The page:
Oscar-winning director Sam Mendes and critically acclaimed playwright Jez Butterworth have delivered one of the most highly praised productions of the year in The Ferryman. Reviewers are calling it “shattering”, “stunning”, an “instant classic” and a “marvel” not to be missed.
One of the most hotly anticipated new plays of 2017, The Ferryman, which is supported by Bruno Wang Productions, has been described as “a rich, serious, deeply involving play about the shadows of the past and the power of silent love” by the Guardian.
Starring Paddy Considine (Tyrannosaur, The Suspicions of Mr Whicher) as patriarch Quinn Carney, the play describes a day in the life of his family in rural Derry as they prepare for the harvest. But this is Northern Ireland in 1981, at the height of the Troubles, with hunger strikes on the news daily. And while the Carneys are preoccupied by their own familial concerns, they cannot be immured from reality for long.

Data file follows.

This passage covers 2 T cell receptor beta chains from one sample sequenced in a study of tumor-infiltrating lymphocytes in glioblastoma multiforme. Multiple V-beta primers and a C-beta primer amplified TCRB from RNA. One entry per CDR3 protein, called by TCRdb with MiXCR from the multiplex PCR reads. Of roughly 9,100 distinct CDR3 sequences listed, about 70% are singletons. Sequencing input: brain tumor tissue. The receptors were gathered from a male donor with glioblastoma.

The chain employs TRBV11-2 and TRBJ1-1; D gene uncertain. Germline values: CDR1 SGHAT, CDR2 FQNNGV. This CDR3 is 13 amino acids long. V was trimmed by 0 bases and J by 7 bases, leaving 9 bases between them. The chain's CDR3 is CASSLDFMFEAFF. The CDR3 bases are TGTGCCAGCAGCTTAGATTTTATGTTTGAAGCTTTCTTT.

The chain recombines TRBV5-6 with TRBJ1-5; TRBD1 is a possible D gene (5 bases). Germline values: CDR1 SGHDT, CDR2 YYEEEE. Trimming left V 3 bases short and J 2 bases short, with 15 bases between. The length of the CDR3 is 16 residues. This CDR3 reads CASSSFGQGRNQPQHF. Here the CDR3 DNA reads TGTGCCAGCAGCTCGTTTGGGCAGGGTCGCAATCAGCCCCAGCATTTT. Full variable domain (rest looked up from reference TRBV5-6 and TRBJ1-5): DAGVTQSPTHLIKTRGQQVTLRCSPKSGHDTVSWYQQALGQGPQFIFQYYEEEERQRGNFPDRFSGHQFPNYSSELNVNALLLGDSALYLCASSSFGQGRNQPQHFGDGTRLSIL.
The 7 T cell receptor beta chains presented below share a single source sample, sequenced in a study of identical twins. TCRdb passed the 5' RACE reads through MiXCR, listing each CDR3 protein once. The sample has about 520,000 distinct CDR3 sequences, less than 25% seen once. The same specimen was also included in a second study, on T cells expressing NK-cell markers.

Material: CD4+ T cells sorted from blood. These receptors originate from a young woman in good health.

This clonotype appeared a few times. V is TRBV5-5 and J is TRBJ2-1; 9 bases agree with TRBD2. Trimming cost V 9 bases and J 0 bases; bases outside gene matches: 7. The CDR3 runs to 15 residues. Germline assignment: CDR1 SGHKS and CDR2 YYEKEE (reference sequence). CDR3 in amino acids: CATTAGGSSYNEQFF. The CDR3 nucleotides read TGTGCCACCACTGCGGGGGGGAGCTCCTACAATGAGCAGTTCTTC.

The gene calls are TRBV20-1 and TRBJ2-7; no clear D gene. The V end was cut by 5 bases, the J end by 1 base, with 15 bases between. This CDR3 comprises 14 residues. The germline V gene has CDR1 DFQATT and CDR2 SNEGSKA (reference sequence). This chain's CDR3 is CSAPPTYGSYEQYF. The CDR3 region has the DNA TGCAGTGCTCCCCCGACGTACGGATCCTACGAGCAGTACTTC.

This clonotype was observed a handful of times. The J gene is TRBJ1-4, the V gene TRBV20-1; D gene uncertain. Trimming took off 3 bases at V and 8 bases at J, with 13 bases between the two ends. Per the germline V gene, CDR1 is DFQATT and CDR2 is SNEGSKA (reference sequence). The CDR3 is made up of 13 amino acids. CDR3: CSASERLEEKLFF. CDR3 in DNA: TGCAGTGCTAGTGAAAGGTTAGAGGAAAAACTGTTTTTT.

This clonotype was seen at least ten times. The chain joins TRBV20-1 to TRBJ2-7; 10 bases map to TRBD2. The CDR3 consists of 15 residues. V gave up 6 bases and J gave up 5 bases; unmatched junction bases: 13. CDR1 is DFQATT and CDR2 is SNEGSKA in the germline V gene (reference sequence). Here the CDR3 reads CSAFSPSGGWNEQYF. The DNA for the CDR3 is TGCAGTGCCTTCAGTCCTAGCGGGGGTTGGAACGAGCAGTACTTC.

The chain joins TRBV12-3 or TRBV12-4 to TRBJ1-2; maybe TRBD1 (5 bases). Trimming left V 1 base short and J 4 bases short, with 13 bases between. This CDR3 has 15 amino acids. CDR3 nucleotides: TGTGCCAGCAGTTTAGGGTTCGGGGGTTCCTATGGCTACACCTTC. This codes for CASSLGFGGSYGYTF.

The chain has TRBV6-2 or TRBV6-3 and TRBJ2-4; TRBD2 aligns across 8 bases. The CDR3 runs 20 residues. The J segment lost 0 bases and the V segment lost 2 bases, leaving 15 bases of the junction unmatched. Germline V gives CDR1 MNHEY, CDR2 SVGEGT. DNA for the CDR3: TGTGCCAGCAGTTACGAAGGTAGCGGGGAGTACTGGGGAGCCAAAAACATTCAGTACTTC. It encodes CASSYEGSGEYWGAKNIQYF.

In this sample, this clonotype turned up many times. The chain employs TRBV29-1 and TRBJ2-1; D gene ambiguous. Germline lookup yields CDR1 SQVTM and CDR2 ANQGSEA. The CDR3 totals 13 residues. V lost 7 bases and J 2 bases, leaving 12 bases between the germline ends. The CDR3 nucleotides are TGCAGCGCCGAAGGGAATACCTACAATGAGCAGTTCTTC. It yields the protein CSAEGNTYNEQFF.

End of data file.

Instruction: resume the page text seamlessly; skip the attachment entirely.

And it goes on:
The Royal Court production is a “three-hour feast”, says the Daily Mail, with 22 characters on show, ranging in age from their eighties to a nine-month-old baby. At the heart of the plot is a covert love-triangle; with Considine’s farmer and father Quinn pining for his sister-in-law Caitlin while his wife Mary lies sick in bed. The family drama is exacerbated when Quinn’s Republican past catches up with him unexpectedly.
Tickets for the Sloane Square run of The Ferryman, the long-awaited follow-up to Jerusalem, Butterworth’s smash of 2009, sold out in one day last November (a theatre record) and the production has now transferred to the Gielgud Theatre in the West End.